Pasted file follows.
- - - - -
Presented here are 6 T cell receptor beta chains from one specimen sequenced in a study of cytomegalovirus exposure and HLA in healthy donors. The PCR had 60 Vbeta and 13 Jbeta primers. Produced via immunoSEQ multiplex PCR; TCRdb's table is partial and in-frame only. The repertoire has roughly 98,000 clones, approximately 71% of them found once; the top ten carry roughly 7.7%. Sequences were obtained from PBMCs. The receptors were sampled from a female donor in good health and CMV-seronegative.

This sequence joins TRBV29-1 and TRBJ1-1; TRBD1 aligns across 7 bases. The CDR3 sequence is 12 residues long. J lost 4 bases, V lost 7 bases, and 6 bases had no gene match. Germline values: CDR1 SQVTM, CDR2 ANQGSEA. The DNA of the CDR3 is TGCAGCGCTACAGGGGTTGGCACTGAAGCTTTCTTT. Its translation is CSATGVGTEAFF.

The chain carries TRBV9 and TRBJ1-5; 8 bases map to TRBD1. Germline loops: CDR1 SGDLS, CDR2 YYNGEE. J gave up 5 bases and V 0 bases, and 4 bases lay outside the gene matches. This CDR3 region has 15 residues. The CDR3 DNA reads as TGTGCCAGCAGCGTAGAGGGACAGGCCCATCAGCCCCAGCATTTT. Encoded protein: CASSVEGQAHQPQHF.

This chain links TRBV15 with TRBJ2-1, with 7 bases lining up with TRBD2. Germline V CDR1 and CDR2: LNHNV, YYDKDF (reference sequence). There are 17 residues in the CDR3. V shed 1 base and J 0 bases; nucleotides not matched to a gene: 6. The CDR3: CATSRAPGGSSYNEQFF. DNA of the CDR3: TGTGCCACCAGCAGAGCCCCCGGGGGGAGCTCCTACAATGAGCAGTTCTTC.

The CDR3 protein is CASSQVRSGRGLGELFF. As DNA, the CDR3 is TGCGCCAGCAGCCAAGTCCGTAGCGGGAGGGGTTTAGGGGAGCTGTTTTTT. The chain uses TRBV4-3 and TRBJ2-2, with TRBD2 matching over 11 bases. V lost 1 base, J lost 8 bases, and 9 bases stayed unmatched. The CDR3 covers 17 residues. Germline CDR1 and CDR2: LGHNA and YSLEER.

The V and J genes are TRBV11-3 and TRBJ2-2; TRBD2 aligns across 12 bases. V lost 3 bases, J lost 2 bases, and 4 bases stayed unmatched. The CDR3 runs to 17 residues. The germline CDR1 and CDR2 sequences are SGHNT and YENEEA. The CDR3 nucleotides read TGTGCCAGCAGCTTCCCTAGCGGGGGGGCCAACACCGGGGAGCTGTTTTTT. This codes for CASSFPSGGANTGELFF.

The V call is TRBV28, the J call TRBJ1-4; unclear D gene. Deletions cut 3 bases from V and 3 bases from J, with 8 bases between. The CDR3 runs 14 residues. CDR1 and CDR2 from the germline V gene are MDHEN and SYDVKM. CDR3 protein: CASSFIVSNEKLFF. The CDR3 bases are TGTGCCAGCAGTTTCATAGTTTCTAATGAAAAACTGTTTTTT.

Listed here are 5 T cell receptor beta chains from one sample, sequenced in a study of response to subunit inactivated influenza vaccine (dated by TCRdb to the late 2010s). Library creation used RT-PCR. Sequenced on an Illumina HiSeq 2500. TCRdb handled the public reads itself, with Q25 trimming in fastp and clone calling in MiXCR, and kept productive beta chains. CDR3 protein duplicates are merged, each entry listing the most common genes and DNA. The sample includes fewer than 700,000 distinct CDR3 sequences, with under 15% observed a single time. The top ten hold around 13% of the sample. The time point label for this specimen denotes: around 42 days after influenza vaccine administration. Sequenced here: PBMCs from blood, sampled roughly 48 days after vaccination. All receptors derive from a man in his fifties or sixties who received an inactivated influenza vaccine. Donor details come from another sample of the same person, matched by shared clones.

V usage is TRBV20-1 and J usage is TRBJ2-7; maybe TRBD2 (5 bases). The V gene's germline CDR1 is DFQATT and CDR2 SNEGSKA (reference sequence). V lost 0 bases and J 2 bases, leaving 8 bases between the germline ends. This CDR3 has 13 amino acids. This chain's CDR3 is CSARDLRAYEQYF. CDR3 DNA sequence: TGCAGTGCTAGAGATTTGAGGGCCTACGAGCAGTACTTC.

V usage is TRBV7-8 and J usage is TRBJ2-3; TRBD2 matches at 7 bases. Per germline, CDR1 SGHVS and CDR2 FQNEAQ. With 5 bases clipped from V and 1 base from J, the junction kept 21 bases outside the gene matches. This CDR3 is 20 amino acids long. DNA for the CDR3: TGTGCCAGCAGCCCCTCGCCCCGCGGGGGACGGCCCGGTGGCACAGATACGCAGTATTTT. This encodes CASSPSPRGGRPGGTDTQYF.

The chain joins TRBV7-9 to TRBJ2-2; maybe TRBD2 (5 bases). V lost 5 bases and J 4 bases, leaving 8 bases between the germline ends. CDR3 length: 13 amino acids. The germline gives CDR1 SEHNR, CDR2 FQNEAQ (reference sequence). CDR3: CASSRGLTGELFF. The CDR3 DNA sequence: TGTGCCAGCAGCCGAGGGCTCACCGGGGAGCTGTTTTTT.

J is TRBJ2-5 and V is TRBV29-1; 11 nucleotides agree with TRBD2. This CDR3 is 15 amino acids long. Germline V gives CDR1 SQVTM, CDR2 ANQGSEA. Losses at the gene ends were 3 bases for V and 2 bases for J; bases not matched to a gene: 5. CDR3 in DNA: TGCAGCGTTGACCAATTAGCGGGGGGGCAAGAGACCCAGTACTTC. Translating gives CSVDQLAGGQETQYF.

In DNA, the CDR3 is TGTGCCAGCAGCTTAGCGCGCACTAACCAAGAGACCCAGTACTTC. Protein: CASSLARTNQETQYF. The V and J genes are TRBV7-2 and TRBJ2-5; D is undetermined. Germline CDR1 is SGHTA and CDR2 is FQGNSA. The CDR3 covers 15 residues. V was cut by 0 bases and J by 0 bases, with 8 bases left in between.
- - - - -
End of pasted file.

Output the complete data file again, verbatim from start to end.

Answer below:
Presented here are 6 T cell receptor beta chains from one specimen sequenced in a study of cytomegalovirus exposure and HLA in healthy donors. The PCR had 60 Vbeta and 13 Jbeta primers. Produced via immunoSEQ multiplex PCR; TCRdb's table is partial and in-frame only. The repertoire has roughly 98,000 clones, approximately 71% of them found once; the top ten carry roughly 7.7%. Sequences were obtained from PBMCs. The receptors were sampled from a female donor in good health and CMV-seronegative.

This sequence joins TRBV29-1 and TRBJ1-1; TRBD1 aligns across 7 bases. The CDR3 sequence is 12 residues long. J lost 4 bases, V lost 7 bases, and 6 bases had no gene match. Germline values: CDR1 SQVTM, CDR2 ANQGSEA. The DNA of the CDR3 is TGCAGCGCTACAGGGGTTGGCACTGAAGCTTTCTTT. Its translation is CSATGVGTEAFF.

The chain carries TRBV9 and TRBJ1-5; 8 bases map to TRBD1. Germline loops: CDR1 SGDLS, CDR2 YYNGEE. J gave up 5 bases and V 0 bases, and 4 bases lay outside the gene matches. This CDR3 region has 15 residues. The CDR3 DNA reads as TGTGCCAGCAGCGTAGAGGGACAGGCCCATCAGCCCCAGCATTTT. Encoded protein: CASSVEGQAHQPQHF.

This chain links TRBV15 with TRBJ2-1, with 7 bases lining up with TRBD2. Germline V CDR1 and CDR2: LNHNV, YYDKDF (reference sequence). There are 17 residues in the CDR3. V shed 1 base and J 0 bases; nucleotides not matched to a gene: 6. The CDR3: CATSRAPGGSSYNEQFF. DNA of the CDR3: TGTGCCACCAGCAGAGCCCCCGGGGGGAGCTCCTACAATGAGCAGTTCTTC.

The CDR3 protein is CASSQVRSGRGLGELFF. As DNA, the CDR3 is TGCGCCAGCAGCCAAGTCCGTAGCGGGAGGGGTTTAGGGGAGCTGTTTTTT. The chain uses TRBV4-3 and TRBJ2-2, with TRBD2 matching over 11 bases. V lost 1 base, J lost 8 bases, and 9 bases stayed unmatched. The CDR3 covers 17 residues. Germline CDR1 and CDR2: LGHNA and YSLEER.

The V and J genes are TRBV11-3 and TRBJ2-2; TRBD2 aligns across 12 bases. V lost 3 bases, J lost 2 bases, and 4 bases stayed unmatched. The CDR3 runs to 17 residues. The germline CDR1 and CDR2 sequences are SGHNT and YENEEA. The CDR3 nucleotides read TGTGCCAGCAGCTTCCCTAGCGGGGGGGCCAACACCGGGGAGCTGTTTTTT. This codes for CASSFPSGGANTGELFF.

The V call is TRBV28, the J call TRBJ1-4; unclear D gene. Deletions cut 3 bases from V and 3 bases from J, with 8 bases between. The CDR3 runs 14 residues. CDR1 and CDR2 from the germline V gene are MDHEN and SYDVKM. CDR3 protein: CASSFIVSNEKLFF. The CDR3 bases are TGTGCCAGCAGTTTCATAGTTTCTAATGAAAAACTGTTTTTT.

Listed here are 5 T cell receptor beta chains from one sample, sequenced in a study of response to subunit inactivated influenza vaccine (dated by TCRdb to the late 2010s). Library creation used RT-PCR. Sequenced on an Illumina HiSeq 2500. TCRdb handled the public reads itself, with Q25 trimming in fastp and clone calling in MiXCR, and kept productive beta chains. CDR3 protein duplicates are merged, each entry listing the most common genes and DNA. The sample includes fewer than 700,000 distinct CDR3 sequences, with under 15% observed a single time. The top ten hold around 13% of the sample. The time point label for this specimen denotes: around 42 days after influenza vaccine administration. Sequenced here: PBMCs from blood, sampled roughly 48 days after vaccination. All receptors derive from a man in his fifties or sixties who received an inactivated influenza vaccine. Donor details come from another sample of the same person, matched by shared clones.

V usage is TRBV20-1 and J usage is TRBJ2-7; maybe TRBD2 (5 bases). The V gene's germline CDR1 is DFQATT and CDR2 SNEGSKA (reference sequence). V lost 0 bases and J 2 bases, leaving 8 bases between the germline ends. This CDR3 has 13 amino acids. This chain's CDR3 is CSARDLRAYEQYF. CDR3 DNA sequence: TGCAGTGCTAGAGATTTGAGGGCCTACGAGCAGTACTTC.

V usage is TRBV7-8 and J usage is TRBJ2-3; TRBD2 matches at 7 bases. Per germline, CDR1 SGHVS and CDR2 FQNEAQ. With 5 bases clipped from V and 1 base from J, the junction kept 21 bases outside the gene matches. This CDR3 is 20 amino acids long. DNA for the CDR3: TGTGCCAGCAGCCCCTCGCCCCGCGGGGGACGGCCCGGTGGCACAGATACGCAGTATTTT. This encodes CASSPSPRGGRPGGTDTQYF.

The chain joins TRBV7-9 to TRBJ2-2; maybe TRBD2 (5 bases). V lost 5 bases and J 4 bases, leaving 8 bases between the germline ends. CDR3 length: 13 amino acids. The germline gives CDR1 SEHNR, CDR2 FQNEAQ (reference sequence). CDR3: CASSRGLTGELFF. The CDR3 DNA sequence: TGTGCCAGCAGCCGAGGGCTCACCGGGGAGCTGTTTTTT.

J is TRBJ2-5 and V is TRBV29-1; 11 nucleotides agree with TRBD2. This CDR3 is 15 amino acids long. Germline V gives CDR1 SQVTM, CDR2 ANQGSEA. Losses at the gene ends were 3 bases for V and 2 bases for J; bases not matched to a gene: 5. CDR3 in DNA: TGCAGCGTTGACCAATTAGCGGGGGGGCAAGAGACCCAGTACTTC. Translating gives CSVDQLAGGQETQYF.

In DNA, the CDR3 is TGTGCCAGCAGCTTAGCGCGCACTAACCAAGAGACCCAGTACTTC. Protein: CASSLARTNQETQYF. The V and J genes are TRBV7-2 and TRBJ2-5; D is undetermined. Germline CDR1 is SGHTA and CDR2 is FQGNSA. The CDR3 covers 15 residues. V was cut by 0 bases and J by 0 bases, with 8 bases left in between.